Wednesday, November 21, 2007

My contribution to the Judas book panel

I really enjoyed listening to each of the panelists successively from the first publication on Judas to the most recent. It gave me a bigger picture of all the interpretations as well as what is at stake. If you missed the event, here is what I had to add to the panel:
The main point of my book The Thirteenth Apostle is that the first scholarly interpretations of the Gospel of Judas are inaccurate. This was partially the result of the fact that they were based on a Coptic transcription released on-line that was provisional and very flawed. This now has been corrected in the Critical Edition, but not before the errors became part of the academic discourse and our consciousness.

Unfortunately, they have affected and skewed our perception of the gospel's actual story and presentation of Judas. Doesn't the gospel say that Judas will ascend to the holy generation? Only in the flawed original transcription. Doesn't the gospel say that it is possible for Judas to go to the kingdom? Only in the flawed original transcription. Doesn't Jesus ask Judas to release his soul? Not in any transcription.

This confusion is compounded by the fact that I think the original English translation contains a few substantial errors that do not reflect what the Coptic says. For instance, Judas is separated from the holy generation, not set apart for it. This translation choice makes a big difference.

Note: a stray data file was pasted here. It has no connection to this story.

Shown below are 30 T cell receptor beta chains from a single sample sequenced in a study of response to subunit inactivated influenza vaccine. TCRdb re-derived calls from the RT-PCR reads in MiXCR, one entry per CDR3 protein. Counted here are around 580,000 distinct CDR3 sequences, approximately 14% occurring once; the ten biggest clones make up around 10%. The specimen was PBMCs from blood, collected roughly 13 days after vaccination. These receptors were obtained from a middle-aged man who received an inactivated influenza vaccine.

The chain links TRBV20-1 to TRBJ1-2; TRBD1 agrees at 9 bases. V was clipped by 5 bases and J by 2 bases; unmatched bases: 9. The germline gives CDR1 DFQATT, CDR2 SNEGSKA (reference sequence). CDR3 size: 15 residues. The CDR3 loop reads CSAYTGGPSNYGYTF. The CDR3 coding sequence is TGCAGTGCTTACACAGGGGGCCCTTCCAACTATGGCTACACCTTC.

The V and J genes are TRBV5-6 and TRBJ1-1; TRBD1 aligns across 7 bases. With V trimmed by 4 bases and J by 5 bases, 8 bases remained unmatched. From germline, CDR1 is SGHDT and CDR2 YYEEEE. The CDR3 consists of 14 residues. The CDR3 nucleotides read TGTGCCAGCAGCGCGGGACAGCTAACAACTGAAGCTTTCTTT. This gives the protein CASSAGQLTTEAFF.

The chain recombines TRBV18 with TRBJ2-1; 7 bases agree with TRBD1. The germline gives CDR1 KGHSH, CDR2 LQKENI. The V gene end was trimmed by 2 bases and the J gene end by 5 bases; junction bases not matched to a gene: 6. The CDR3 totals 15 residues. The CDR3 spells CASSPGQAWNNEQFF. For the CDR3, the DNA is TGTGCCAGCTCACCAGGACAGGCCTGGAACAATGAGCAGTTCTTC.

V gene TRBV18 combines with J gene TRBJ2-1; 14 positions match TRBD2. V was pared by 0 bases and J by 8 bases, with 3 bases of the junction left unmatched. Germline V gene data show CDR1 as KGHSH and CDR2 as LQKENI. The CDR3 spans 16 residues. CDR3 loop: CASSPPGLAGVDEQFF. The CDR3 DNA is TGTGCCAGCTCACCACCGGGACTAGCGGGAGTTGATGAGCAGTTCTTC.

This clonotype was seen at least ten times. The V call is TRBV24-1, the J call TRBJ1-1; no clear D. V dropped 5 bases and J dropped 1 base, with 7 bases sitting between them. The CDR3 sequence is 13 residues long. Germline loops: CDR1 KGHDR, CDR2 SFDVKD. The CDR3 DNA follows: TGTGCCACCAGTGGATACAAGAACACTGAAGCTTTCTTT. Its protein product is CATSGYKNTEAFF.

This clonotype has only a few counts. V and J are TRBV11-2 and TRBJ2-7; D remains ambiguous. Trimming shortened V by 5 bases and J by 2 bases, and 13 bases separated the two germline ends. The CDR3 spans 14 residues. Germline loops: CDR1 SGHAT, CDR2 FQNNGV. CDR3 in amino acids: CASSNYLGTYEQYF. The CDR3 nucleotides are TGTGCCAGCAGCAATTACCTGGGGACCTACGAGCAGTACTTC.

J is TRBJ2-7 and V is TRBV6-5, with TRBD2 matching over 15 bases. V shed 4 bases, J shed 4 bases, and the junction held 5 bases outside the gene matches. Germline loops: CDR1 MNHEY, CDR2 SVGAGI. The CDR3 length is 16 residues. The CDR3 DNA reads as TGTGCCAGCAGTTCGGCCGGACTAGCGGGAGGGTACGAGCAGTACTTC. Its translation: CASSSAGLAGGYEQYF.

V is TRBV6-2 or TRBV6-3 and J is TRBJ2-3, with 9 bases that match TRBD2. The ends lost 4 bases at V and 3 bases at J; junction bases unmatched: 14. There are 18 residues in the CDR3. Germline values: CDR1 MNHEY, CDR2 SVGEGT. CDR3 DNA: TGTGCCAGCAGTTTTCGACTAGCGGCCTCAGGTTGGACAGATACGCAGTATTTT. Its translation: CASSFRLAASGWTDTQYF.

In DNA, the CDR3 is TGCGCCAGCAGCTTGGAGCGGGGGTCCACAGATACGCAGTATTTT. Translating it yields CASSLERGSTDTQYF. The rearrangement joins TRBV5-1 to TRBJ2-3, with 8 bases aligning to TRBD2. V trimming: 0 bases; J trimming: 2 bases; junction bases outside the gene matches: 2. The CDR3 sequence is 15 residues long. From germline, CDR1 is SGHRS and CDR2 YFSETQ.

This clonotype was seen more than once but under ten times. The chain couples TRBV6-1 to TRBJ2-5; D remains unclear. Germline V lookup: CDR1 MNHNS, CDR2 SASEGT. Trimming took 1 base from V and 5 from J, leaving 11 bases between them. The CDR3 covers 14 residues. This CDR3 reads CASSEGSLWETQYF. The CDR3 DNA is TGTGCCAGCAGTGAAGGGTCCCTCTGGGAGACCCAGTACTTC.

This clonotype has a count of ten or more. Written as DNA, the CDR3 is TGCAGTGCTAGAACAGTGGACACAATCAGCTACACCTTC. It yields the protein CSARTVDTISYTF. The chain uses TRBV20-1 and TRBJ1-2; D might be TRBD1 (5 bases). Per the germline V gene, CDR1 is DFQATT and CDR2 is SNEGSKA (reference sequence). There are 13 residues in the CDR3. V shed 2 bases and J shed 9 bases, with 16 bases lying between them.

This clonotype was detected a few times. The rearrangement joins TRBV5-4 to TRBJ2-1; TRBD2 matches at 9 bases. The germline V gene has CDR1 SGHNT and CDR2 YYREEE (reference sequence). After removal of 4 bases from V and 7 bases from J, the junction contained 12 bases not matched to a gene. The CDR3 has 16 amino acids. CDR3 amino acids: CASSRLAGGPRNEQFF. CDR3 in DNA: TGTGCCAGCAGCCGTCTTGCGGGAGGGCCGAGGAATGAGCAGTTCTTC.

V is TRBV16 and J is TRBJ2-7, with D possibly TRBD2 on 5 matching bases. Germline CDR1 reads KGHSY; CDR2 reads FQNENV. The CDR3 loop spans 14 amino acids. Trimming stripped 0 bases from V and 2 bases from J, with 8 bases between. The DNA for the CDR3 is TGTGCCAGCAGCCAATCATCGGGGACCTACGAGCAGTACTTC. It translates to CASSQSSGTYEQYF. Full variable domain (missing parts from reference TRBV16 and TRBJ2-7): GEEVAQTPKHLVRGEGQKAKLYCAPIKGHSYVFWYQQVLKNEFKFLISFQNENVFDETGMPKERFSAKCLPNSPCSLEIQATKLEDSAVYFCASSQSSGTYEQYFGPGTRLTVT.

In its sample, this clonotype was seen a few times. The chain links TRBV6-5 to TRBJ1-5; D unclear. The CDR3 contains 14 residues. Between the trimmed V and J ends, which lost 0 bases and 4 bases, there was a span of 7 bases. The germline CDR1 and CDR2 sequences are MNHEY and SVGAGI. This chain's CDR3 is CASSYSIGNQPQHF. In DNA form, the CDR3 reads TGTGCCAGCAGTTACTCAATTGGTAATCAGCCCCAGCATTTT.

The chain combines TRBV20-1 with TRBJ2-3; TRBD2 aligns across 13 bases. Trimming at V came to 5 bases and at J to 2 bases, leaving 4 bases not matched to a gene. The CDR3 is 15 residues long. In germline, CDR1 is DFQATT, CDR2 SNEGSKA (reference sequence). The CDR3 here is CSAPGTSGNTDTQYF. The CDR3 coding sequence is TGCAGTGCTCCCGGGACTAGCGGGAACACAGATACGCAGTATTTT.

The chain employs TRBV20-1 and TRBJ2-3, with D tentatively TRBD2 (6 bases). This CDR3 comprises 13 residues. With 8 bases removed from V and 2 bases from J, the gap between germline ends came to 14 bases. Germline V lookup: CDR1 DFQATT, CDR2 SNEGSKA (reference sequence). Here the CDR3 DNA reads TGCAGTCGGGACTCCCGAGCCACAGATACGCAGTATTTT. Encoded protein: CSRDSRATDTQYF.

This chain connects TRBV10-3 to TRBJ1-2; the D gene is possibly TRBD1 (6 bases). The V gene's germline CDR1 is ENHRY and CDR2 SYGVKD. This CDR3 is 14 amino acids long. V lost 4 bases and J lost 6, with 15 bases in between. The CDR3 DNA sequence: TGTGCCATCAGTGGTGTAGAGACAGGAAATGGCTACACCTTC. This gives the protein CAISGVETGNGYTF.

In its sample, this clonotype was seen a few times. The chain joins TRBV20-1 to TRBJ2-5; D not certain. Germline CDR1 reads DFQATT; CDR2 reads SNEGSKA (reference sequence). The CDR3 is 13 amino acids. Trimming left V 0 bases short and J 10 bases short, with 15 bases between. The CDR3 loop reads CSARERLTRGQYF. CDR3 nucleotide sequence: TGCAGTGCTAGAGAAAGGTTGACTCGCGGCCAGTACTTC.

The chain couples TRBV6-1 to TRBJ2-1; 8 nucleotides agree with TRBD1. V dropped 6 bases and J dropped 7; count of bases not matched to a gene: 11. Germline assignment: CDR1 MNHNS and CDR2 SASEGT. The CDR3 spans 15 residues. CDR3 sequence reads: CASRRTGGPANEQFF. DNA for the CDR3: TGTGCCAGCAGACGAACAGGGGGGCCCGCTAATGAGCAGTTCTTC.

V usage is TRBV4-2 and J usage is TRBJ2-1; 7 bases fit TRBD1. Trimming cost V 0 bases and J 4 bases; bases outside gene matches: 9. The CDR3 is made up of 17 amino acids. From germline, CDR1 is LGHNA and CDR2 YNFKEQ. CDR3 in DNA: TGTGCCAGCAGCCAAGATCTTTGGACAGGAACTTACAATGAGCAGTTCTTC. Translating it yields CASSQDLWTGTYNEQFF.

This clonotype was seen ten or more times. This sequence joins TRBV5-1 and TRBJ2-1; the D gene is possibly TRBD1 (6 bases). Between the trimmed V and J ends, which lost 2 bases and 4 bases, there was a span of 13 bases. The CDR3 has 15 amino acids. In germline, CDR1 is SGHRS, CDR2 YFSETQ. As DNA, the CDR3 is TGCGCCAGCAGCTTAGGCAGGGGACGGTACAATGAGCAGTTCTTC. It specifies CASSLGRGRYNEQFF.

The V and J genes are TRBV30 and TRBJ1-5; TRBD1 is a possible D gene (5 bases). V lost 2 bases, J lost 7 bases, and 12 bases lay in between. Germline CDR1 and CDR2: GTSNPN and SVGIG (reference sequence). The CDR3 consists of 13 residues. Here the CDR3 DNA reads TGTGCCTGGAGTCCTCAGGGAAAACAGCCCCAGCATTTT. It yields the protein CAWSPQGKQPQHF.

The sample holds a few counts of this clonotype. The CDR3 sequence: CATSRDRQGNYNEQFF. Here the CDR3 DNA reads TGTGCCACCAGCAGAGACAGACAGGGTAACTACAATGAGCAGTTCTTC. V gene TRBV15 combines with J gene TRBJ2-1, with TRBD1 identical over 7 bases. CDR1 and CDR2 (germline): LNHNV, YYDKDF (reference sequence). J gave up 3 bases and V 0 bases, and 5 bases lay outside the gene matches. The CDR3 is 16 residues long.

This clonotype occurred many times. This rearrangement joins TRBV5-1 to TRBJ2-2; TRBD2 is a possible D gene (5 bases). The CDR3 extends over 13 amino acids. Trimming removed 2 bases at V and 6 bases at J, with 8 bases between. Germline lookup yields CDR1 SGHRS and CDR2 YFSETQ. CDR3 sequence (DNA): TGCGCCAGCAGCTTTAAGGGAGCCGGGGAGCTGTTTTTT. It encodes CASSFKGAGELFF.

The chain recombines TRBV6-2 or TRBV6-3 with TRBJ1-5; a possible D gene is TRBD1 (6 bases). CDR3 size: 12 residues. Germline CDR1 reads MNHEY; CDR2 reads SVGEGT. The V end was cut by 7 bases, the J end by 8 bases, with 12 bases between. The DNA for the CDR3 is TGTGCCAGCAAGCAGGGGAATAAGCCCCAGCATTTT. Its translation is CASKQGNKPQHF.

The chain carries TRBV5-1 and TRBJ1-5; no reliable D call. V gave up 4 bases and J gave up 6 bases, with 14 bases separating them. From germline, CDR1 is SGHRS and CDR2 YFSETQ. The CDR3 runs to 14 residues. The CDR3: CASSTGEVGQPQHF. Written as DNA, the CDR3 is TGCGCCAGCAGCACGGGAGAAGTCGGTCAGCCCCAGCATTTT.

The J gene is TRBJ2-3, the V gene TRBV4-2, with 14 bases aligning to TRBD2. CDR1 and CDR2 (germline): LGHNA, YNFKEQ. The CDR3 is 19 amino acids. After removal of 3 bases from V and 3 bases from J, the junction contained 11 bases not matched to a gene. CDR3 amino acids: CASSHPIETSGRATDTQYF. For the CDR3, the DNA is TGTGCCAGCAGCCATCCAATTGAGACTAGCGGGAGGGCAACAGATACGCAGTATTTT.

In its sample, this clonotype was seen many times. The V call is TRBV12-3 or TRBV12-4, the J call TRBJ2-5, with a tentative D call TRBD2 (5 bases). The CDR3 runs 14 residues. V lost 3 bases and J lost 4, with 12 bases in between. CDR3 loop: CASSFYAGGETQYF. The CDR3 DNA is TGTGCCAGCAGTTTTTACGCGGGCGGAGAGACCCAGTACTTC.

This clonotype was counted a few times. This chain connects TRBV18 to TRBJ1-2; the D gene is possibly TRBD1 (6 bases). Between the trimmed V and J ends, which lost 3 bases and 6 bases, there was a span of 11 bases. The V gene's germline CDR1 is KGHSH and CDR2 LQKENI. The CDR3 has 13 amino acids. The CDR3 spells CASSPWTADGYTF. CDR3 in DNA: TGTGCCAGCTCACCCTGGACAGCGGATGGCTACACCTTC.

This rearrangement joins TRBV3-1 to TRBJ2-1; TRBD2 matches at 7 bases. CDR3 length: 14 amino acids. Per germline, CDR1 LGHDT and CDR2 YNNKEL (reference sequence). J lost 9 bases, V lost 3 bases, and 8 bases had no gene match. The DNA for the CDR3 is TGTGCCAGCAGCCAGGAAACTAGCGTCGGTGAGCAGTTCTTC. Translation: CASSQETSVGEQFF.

So who was Judas? The gospel actually is very clear about his identity. Jesus calls him the Thirteenth demon and says that his star belongs to the thirteenth realm. In Sethian demonology this means that he is being identified with Ialdabaoth "god of the thirteen realms." How and why this transparent reference to Ialdabaoth was missed in the beginning of the National Geographic project, I do not know. But until someone can offer a better explanation about who the thirteenth spirit is beyond an allusion to lucky numbers, I will maintain my interpretative starting point with what the Coptic says about Judas. He is the thirteenth demon Ialdabaoth, who is also called the Apostate.

With this as my starting point, the rest of the text makes complete sense. Judas knows and confesses Jesus because he is a demon. Jesus reveals the mysteries to him to punish him with remorse as deserves the terrible demon that he is. Judas will make a sacrifice worse than all those performed by the other disciples because he iwll kill Jesus and make the offering to Saklas. Because the offering is made by a demon to Saklas, the atonement and eucharist ceremonies are doing no more than worshiping Ialdabaoth, and leading people astray. Judas as Ialdabaoth the archon in the thirteenth realm will rule over the twelve lesser archons who are the apostles. When the gospel says that Judas the demon is more perfect than all the other apostles, it is decimating the doctrine of apostolic authority upon which rested the faith of the mainstream Christians. Judas a wicked demon understood even more than they.

The Gospel of Judas is not good news about Judas, just as the Gospel of Matthew is not good news about Matthew. It is good news about Jesus - that only his body was killed by Judas, that the Archon and his creations will be destroyed, while the baptized Gnostics, the holy generation are saved.